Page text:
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"Paton Miller ascribes to the notion, the empirical philosophy that evolves form the loaded brush applied to canvas, is a process of discovery. Though Miller's visual fictions might translate well to a medium such as filmmaking, at present he is satisfied with the dauting challenge of making paint speak about a multiplicity of experience. Taking on humanking, in all of its contradictions, nonetheless turns out to be a rewarding adventure for the viewer, as much as it is evidently pleasurable for the artist himself. When describig the Los Caprichos etchings by Goya, Jean-Francois Chabrun wrote that "there had never before been an engraver who, like Shakespeare in his plays, combined realism, satire and poetry at one stroke." Los Caprichos could be considered Goya's reflections on "a world of reality as it appeared to him after it has passed through the sieve of his personal judgement." In this instance, Miller shares with Goya the vision and ability to conjure up a world of images that attempt to represent a full range of human experience; lived, observed and embellished. Miller particularly fascinated with equatorial climates; rural, earthly places, island cultures, people living in profound conjunction with the sea. Dogs, cats, horses, animals domestic and otherwise, figure prominently in Miller's scheme of things, as their presence denotes a culture that still maintains a purposeful, mutally dependant relationship between human and animal life. Such a world could be sonstrued as a nostalgic look back at an idyllic paradise, if it were not for the perpetual struggle for survival within which almost all of Miller's characters find themselves. Miller is also preocuppied with extremes of behavior, those indulgences in excess that are the essential fodder of the satirist's art. Like Aumier, Miller has an uncanny eye for the telling gesture and facial expression that conveys, with simplest means the often humorous or tragiv aspect of human endeavor. Though Miller's work is not specifically narrative or allegorical in intent, he is a vivid storyteller, a fabricator of elaborate, mysterious fables. For most painters, technique is a means to an end, and Miller's reuse of old canvases is part of the process of finding or locating an image. Miller's paintings often go through several stages of development; canvases are inverted or scraped down several layers, until a wall of fragmented shapes remain that might inspire an entriely different picture. This continuous search for images is the crux of Miller's invention; his receptivity to the emerging composition makes it as much a "found object: as an act of will. Miller's use of color is deceptively simple; it serves as an expressive element in each painting, providing emphasis and accent to pictorial events. Emotive rather than descriptive or decorative, color functions as an element of surprise, bringing unexpected harmonies and dissonances to his paintings."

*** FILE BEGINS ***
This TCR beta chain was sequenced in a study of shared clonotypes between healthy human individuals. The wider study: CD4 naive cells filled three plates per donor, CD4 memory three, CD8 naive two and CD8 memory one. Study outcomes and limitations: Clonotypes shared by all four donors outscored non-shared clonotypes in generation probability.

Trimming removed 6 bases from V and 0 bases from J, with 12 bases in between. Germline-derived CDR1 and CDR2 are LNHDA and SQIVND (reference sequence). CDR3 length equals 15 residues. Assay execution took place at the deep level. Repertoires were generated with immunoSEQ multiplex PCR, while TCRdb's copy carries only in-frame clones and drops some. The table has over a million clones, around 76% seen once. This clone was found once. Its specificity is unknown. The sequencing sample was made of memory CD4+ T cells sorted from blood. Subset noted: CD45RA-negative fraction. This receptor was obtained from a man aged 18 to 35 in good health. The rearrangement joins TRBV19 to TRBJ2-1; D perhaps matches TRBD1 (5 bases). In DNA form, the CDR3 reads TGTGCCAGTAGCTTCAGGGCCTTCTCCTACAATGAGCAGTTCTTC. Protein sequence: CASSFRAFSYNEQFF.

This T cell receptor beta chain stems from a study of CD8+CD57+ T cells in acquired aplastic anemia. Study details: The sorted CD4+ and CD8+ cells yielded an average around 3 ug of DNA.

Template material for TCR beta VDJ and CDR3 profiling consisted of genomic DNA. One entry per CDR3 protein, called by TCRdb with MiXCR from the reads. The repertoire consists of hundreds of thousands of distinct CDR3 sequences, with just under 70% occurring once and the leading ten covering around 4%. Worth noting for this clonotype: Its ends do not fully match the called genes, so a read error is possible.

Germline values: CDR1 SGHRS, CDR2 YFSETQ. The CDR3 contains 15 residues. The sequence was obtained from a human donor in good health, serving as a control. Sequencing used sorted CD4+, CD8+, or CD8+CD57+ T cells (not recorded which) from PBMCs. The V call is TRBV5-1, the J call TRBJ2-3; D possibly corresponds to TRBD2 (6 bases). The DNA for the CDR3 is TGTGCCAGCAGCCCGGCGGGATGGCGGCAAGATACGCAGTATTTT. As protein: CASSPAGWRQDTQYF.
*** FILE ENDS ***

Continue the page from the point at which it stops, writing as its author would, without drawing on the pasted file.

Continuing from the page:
​By Robert G. Edelman